A complete answer to this question would be very long. I will try to mention the main points.
To separate concerns, you may be looking at tests to:
A - Validate the database design.
B - Validate that the program(s) are interacting correctly with the database.
The database design validation should be performed by the person(s) who designed the database. The developers (while unit testing) should be concerned more with part (B). The primary difference I see between the two types of tests is the tools used. For (A), you'd use an environment independent of the project code, whereas on (B) you'd of course use the project's code. In the following text, I will mix both.
To answer your specif questions:
Column domain value rules
Each column has an associated data type. Each column must be validated against business rules to prove that it represents the correct data type. Problems may arrise if the column data type is not compatible with business requirements or if the code uses a data type different from how it is defined in the database.
If the column is defined as small int, you should not be able to store text in it. This is an important test specially when the columns are optional, since it could go unnoticed until someone actually enters some data in it.
Could you store a negative value in a column where the business requires that to happen?
Column default value rules
Some columns are associated with a default value specification in the DDL (Data Def. Language) where if during insert the insert does not provide a value, the database will assume the default value. This can be tested by not passing the value and observing the result value the database stores. This test may also include checking for Nullable columns. This rarely requires a test since it can be verified from DDL unless an unique index is built on the column.
Value existence rules
As I understand this, you verify that data inserted or updated shows as expected in the database.
Row value rules
I am not clear on what this one means exactly.
Each column has a size in the database based on how it is defined in DDL. you want to make sure that any value that fits requirements(either entered form GUI or resulting as an output of a computation) would be stored correctly in the column. For example a Small Integer data type does not allow you to store a value of 5 billions. Also, a name defined as VARCHAR2(30) will not accommodate 40 characters, so business rules must be very clear here, specially when the column is used for aggregating data. You want to test what happens in such situations.
guidelines on how/where to begin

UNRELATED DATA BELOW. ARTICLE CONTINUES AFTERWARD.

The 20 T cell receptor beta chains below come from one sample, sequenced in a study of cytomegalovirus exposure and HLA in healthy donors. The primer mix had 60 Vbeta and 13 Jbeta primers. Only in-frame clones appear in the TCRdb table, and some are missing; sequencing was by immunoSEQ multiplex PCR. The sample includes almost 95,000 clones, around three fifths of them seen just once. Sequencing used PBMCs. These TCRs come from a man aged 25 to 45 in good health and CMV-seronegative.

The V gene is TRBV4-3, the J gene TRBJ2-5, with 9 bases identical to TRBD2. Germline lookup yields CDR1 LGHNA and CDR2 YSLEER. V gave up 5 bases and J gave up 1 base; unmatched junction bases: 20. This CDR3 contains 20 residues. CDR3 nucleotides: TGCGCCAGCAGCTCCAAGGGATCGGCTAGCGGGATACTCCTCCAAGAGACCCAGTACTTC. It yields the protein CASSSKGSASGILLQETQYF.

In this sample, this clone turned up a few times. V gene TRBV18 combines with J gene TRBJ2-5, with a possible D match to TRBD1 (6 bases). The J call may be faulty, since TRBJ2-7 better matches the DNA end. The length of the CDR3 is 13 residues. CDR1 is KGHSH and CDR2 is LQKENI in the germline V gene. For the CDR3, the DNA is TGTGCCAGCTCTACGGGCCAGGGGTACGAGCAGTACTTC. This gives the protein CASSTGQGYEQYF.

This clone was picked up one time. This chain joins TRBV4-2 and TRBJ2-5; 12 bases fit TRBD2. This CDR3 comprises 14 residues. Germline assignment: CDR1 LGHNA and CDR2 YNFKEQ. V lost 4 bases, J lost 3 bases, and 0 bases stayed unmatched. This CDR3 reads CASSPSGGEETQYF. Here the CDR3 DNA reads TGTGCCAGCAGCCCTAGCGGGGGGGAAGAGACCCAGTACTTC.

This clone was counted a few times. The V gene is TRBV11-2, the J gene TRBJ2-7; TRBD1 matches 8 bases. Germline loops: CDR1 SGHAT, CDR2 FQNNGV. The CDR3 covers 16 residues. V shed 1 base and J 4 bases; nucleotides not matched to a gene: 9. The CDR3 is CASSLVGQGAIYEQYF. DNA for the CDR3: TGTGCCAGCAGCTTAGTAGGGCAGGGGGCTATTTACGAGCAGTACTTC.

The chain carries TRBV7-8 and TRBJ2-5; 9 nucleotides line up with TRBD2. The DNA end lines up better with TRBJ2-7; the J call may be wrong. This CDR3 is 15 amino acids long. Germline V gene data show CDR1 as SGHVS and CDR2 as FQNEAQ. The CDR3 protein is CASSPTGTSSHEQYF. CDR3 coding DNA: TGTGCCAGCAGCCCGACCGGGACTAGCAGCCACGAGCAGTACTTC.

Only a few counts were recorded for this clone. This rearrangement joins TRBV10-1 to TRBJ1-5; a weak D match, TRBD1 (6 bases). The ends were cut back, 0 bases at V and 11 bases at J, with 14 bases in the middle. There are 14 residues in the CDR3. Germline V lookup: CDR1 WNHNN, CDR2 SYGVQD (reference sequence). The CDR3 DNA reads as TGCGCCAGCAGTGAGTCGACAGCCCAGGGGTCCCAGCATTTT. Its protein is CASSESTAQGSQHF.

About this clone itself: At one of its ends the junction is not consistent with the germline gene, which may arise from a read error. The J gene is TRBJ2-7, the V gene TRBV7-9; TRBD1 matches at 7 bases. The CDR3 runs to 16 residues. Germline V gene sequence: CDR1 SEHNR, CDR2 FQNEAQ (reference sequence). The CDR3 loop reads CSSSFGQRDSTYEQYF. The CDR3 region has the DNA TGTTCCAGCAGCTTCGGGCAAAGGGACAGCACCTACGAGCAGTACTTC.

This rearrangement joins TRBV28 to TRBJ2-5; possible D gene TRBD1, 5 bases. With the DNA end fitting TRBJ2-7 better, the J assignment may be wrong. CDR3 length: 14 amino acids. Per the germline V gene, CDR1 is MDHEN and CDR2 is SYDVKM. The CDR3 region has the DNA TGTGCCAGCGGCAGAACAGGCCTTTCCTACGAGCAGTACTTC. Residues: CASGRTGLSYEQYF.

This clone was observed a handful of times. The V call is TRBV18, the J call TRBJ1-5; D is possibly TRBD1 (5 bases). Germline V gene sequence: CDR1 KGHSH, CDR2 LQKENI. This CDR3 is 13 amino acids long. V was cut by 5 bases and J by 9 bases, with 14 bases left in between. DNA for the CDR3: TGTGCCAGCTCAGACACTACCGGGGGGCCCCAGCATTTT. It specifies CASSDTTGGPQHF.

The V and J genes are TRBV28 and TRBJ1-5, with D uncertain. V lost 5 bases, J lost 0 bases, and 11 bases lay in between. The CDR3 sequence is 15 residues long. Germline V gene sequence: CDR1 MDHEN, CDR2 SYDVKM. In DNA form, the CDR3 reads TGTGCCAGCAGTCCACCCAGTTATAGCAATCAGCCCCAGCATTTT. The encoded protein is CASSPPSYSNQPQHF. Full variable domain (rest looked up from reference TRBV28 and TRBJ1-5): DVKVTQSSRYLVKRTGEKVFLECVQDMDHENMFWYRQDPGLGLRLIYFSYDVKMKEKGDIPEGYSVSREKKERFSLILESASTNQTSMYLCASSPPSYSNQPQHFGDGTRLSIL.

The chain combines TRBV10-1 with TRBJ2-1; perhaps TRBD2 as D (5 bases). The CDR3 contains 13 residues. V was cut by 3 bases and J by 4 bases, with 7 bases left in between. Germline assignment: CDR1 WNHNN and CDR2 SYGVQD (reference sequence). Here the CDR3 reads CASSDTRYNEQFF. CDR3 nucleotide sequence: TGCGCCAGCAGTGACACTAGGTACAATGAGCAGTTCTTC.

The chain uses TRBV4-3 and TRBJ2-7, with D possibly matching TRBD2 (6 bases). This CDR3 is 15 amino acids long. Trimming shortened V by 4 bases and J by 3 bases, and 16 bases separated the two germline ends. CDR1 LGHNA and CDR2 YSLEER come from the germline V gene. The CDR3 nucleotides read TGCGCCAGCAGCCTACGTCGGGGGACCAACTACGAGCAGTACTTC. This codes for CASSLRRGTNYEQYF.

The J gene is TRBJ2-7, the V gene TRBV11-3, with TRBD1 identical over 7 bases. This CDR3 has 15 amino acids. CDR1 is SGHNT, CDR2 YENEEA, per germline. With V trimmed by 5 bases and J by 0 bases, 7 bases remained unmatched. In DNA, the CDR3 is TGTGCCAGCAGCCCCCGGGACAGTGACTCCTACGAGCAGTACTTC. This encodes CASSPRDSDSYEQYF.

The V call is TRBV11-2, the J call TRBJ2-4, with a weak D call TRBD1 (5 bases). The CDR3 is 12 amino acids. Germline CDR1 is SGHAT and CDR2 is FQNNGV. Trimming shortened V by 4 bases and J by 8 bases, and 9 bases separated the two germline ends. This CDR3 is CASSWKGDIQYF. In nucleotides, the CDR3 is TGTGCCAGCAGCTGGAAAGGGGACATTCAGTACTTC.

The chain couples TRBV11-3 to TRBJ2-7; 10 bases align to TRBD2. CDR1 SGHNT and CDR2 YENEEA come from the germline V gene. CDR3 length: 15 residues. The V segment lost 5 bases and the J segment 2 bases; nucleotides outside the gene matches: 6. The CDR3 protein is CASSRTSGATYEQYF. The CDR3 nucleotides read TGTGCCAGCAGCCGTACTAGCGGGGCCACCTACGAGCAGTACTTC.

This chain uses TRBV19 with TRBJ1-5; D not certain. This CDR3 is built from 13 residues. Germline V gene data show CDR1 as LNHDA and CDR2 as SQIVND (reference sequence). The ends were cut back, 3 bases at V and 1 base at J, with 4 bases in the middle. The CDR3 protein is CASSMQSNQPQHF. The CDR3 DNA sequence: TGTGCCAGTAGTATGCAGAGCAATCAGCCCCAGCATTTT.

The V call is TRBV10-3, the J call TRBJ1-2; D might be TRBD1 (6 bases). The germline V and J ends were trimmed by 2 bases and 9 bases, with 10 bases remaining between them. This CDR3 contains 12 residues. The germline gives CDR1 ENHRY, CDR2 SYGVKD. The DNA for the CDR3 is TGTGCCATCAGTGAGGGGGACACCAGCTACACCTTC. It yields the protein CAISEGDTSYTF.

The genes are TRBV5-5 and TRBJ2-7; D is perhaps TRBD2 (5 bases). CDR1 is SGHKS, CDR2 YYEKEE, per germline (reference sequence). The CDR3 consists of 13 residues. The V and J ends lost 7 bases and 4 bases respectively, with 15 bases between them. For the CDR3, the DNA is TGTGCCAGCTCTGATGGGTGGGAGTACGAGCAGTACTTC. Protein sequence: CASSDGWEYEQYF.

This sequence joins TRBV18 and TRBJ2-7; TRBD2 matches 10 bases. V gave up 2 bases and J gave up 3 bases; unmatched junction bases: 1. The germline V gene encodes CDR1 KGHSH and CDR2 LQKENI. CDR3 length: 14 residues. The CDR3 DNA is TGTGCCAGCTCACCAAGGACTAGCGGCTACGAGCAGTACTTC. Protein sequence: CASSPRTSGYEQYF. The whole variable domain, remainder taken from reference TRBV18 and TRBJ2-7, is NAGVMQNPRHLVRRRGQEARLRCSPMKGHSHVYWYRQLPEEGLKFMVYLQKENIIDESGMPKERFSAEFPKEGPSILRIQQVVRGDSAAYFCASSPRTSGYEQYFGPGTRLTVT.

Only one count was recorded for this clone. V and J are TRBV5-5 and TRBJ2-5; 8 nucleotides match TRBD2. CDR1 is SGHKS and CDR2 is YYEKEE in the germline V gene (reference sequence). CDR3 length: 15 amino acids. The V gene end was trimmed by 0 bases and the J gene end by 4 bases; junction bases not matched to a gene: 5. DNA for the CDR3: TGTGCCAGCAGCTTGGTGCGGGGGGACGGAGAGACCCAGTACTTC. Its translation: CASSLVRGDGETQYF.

One way of doing this is to come up with a testing plan. You want to ensure you are using the correct version of specifications (such as requirements documents and Use Cases) and of the software. You also need to coordinate thes tests with tests done by Unit Testing (if any). You may find duplicate tests that you don't need to perform again. You want to take a copy of the database before testing so that you could repeat a specific test if you ever needed to. The DBA may help you with this. You also need to check with your team how do they document theses tests and verify the testing scope with them. You can break your database into logical parts and begin the testing of each logical part separately. The testing process could begin by studying the DDL of the database and verifying that the columns are defined correctly as required by the business. You should be using the application's software and not any other tool to perform the majority of the tests. For example question the following:
Is the column supposed to be of the defined type (no point in making a Name as Int).
Is the size compatible with business requirements?
Are all the columns in business requirements found in the database?
Are null columns really optional?
Next, you could design test cases to test the above. You could use the GUI to do most of the tests.
There are other important database tests that you have not mentioned. Those deal with:
1 - Testing that the primary keys are really unique from a business perspective.
2 - Testing that unique indexes (other than the PK) are really unique from business perspective.
3 - Testing Foreign Key constraints work.
4 - Testing what happens when a rows is deleted and its effect on related rows.
5 - Other tests regarding special database constructs such as CHEKC, Triggers if they exist.
6 - Correct table normalization and that normalized columns hold correct values.
The above is not a complete list but it should get you started.